Syrian troops attacked rebel positions outside Khan al-Assal on Wednesday as they seek to recapture the northern town at the centre of rival chemical weapons accusations, a watchdog said.
Fierce fighting erupted on the outskirts of the town, which the rebels seized on Monday of last week inflicting heavy losses on the army, the Syrian Observatory for Human Rights said.
The army lost 150 soldiers over two days, 50 of them summarily executed after their capture in an act condemned by the mainstream opposition leadership.
The government has been keen to recapture the town, the last to fall out of its control in the western half of Aleppo province.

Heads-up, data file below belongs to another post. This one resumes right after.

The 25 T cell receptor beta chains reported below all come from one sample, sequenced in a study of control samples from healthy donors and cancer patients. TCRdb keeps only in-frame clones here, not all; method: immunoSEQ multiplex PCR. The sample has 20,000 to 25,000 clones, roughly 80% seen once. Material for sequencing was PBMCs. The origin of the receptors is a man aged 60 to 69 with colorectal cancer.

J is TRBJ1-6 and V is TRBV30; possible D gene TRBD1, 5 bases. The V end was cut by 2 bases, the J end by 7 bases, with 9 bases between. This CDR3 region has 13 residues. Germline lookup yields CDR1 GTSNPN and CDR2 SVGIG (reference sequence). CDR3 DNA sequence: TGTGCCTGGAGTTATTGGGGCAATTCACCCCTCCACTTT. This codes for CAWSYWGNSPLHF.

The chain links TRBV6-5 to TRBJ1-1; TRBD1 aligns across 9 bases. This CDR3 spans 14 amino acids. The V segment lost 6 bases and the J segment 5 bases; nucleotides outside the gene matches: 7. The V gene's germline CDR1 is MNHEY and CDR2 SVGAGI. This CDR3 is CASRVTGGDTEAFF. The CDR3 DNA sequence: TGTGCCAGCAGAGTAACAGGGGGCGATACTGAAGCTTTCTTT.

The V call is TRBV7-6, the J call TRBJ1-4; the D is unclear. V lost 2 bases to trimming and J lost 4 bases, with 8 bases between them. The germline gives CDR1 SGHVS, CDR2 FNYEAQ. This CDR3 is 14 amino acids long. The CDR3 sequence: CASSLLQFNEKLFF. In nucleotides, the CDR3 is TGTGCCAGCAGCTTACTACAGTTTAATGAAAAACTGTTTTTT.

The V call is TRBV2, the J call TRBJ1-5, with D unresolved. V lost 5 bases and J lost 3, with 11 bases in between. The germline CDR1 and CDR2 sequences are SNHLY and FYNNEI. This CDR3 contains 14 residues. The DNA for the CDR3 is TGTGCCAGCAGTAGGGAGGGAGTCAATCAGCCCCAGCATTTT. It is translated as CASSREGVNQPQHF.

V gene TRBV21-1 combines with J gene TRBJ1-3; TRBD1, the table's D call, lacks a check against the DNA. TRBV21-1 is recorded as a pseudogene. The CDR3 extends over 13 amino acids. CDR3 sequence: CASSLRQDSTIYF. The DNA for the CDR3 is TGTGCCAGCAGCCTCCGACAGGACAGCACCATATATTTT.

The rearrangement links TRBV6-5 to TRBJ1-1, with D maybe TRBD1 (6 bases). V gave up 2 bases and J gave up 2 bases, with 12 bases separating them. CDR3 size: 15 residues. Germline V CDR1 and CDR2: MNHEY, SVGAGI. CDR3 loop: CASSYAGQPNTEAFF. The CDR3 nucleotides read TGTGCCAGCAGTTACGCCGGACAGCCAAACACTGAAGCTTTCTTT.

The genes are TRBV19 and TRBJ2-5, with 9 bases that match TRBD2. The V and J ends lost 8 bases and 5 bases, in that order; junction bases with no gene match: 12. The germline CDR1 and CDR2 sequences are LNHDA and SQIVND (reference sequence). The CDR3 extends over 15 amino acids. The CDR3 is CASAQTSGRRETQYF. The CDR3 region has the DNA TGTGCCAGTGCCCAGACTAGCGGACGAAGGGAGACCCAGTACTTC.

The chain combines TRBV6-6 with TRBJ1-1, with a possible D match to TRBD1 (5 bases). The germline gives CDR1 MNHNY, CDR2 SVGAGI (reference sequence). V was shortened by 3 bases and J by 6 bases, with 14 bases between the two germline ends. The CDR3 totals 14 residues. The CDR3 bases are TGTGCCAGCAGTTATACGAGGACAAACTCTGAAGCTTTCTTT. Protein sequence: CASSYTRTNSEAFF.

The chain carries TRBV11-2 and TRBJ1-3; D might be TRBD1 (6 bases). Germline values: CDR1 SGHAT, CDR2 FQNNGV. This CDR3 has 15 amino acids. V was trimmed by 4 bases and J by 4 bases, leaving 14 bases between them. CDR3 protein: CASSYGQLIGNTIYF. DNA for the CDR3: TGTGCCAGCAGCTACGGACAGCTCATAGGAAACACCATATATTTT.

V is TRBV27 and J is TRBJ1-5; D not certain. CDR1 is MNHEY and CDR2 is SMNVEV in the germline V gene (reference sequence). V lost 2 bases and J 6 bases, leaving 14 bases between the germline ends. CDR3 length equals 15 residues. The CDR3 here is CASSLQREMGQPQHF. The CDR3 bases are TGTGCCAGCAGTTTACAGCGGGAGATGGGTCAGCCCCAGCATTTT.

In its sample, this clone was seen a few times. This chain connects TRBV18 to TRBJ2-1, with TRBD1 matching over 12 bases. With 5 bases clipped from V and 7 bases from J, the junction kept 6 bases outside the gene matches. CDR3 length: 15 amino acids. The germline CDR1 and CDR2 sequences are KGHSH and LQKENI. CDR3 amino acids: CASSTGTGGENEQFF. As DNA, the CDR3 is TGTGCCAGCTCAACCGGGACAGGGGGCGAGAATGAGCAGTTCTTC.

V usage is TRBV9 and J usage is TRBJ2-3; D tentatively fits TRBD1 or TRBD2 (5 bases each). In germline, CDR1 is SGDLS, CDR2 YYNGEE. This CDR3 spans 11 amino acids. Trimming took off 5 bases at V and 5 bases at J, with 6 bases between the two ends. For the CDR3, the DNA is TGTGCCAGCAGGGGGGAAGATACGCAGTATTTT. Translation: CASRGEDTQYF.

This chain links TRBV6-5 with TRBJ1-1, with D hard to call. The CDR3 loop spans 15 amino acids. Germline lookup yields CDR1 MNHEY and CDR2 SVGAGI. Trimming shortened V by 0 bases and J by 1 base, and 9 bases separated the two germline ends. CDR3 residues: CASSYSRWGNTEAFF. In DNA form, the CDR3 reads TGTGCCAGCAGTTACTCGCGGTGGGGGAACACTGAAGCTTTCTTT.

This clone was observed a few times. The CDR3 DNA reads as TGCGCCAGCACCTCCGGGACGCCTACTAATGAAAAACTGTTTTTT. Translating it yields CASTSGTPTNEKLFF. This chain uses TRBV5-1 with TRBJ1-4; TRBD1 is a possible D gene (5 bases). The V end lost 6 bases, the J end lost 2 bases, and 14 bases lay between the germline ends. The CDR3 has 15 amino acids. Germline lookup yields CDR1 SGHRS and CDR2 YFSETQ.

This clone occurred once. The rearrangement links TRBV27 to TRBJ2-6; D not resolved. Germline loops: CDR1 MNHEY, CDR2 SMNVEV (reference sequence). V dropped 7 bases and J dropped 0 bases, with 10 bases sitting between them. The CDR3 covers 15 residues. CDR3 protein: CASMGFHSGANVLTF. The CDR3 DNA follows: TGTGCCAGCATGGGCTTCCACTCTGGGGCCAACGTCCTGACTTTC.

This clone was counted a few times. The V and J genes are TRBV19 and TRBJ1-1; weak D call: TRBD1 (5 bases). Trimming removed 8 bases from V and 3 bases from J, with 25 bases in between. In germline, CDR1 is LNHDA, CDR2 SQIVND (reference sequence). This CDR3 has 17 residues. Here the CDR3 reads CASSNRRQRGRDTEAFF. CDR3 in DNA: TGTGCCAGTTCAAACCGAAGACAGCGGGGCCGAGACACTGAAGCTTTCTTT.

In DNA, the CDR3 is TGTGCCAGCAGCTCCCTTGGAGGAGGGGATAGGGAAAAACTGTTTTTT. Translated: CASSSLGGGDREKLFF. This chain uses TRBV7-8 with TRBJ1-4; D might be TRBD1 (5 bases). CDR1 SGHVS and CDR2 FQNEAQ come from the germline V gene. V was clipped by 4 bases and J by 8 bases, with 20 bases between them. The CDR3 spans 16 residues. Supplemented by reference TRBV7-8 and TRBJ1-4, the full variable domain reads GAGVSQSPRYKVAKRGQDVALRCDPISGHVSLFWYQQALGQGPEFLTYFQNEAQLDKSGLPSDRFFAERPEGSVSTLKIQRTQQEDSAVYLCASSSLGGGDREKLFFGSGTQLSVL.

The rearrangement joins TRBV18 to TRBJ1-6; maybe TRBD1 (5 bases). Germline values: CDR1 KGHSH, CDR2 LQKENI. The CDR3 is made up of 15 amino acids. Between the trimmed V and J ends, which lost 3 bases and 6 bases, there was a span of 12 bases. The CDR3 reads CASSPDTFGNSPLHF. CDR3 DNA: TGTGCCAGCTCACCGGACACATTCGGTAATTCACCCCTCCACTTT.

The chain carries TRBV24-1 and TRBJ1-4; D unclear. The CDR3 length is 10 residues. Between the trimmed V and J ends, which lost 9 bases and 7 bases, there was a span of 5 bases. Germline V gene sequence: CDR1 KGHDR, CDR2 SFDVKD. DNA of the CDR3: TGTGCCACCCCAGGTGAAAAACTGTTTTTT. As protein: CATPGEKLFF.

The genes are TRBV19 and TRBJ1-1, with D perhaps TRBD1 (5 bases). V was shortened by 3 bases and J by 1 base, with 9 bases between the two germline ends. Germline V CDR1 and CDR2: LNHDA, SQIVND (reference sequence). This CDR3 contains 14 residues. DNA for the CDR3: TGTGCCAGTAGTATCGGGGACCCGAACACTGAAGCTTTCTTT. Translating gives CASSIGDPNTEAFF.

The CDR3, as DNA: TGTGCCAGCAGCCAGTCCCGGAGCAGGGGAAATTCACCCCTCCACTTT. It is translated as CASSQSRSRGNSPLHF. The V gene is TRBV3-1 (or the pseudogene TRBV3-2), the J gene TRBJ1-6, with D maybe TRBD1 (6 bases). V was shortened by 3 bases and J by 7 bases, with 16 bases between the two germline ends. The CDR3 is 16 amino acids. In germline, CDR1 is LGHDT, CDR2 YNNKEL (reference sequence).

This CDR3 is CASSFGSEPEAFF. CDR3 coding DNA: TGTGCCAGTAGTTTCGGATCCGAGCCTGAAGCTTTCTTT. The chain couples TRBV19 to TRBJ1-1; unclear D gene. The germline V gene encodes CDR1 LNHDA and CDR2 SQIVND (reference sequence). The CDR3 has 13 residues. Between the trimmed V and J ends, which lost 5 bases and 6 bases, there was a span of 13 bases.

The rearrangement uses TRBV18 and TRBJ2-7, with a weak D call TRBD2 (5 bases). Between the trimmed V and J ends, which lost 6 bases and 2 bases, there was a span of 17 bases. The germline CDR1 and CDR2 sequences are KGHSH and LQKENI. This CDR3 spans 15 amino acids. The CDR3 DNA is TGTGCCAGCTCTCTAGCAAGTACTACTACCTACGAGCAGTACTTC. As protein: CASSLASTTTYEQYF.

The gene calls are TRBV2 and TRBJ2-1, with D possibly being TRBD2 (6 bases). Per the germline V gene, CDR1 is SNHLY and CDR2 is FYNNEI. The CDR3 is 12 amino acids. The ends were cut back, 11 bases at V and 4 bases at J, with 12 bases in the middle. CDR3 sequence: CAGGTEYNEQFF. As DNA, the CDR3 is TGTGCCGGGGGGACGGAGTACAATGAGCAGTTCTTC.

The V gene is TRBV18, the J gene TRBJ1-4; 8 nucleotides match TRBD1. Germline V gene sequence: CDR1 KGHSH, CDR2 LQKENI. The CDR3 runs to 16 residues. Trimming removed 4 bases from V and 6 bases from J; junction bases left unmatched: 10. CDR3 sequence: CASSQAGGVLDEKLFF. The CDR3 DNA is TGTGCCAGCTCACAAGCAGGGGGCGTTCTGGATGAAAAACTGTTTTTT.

The town was the scene of what both the government and the opposition say was a chemical weapons attack that killed 30 people on March 19.
The Syrian government says the rebels carried it out, and its ally Moscow says it has concrete proof.
The opposition says President Bashar al-Assad's regime was behind it and Washington has said it has seen no firm evidence of rebel responsiblity.
The Damascus government has pressed for Khan al-Assal to be the primary focus of a planned UN inquiry into a total of 13 allegations of chemical weapons use during the 28-month conflict.
The rebels' capture of the town last week came as two UN envoys visited Damascus to thrash out the ground rules for UN weapons inspectors. They came away with an agreement but UN chief Ban Ki-moon has said he is still reviewing the details.
Fighting rages for town in Syria chemical weapons row